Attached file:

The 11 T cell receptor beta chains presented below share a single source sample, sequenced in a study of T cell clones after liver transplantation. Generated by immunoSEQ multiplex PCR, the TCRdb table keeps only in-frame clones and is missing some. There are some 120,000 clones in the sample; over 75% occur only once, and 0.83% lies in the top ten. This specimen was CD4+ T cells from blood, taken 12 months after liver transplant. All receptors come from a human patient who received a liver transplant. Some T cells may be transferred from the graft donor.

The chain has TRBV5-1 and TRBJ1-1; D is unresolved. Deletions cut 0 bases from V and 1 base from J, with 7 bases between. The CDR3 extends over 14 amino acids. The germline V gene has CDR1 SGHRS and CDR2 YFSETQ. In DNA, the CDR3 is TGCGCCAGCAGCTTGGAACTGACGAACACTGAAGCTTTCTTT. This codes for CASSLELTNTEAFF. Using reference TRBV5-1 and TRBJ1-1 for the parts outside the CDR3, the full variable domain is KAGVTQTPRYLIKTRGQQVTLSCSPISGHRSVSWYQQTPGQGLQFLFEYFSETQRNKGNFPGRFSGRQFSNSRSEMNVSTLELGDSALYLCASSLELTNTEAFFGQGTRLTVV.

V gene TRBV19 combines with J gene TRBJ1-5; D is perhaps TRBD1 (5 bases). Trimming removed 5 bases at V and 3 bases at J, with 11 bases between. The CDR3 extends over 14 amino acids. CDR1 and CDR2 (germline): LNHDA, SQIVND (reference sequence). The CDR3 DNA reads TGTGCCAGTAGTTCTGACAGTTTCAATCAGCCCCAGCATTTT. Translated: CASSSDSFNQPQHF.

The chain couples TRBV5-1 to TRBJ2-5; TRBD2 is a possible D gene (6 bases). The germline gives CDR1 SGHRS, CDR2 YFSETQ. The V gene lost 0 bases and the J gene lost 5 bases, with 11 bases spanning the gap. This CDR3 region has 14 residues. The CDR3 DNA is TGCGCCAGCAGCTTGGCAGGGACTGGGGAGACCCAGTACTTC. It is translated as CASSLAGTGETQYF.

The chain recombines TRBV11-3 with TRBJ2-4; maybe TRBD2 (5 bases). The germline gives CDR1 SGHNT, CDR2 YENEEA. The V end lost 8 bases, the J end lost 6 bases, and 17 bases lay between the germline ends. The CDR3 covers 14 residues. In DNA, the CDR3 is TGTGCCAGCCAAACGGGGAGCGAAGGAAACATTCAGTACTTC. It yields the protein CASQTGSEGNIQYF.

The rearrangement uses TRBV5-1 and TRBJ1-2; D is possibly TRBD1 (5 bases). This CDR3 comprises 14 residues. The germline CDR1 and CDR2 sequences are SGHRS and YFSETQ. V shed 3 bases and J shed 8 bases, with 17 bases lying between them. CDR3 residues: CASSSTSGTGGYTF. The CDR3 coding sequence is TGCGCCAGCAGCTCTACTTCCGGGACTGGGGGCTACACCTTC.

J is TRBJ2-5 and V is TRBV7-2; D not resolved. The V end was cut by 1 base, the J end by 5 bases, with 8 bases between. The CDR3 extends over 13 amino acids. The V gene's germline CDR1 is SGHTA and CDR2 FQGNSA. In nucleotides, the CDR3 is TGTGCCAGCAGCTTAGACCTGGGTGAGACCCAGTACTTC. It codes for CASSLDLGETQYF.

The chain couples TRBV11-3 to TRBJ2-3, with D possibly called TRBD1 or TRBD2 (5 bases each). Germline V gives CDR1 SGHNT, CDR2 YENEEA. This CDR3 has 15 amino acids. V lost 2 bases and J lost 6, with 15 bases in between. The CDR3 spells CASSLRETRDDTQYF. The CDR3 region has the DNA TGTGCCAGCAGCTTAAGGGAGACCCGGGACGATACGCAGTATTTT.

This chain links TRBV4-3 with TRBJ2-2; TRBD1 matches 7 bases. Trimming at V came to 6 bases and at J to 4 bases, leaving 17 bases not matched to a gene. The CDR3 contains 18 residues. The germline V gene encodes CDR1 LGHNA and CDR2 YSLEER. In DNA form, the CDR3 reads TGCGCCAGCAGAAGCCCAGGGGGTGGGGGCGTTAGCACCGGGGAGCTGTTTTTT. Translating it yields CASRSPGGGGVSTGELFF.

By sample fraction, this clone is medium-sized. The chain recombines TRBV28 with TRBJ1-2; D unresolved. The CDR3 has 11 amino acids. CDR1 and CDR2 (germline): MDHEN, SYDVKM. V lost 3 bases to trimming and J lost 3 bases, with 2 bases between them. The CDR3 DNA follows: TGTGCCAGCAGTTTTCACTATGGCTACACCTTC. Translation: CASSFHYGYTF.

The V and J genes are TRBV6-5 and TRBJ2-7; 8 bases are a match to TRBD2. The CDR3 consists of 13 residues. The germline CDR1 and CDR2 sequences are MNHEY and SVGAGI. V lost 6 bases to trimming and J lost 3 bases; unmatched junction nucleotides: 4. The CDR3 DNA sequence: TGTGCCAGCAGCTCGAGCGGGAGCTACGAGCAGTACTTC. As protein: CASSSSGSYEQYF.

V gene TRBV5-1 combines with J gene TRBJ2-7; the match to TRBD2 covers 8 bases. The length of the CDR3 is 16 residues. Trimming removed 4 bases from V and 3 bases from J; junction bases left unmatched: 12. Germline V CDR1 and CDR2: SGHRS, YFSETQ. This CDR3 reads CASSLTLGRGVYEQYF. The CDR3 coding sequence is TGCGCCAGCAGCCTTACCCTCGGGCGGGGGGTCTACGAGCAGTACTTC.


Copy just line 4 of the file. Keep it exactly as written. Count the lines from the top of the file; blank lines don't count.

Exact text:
The chain couples TRBV5-1 to TRBJ2-5; TRBD2 is a possible D gene (6 bases). The germline gives CDR1 SGHRS, CDR2 YFSETQ. The V gene lost 0 bases and the J gene lost 5 bases, with 11 bases spanning the gap. This CDR3 region has 14 residues. The CDR3 DNA is TGCGCCAGCAGCTTGGCAGGGACTGGGGAGACCCAGTACTTC. It is translated as CASSLAGTGETQYF.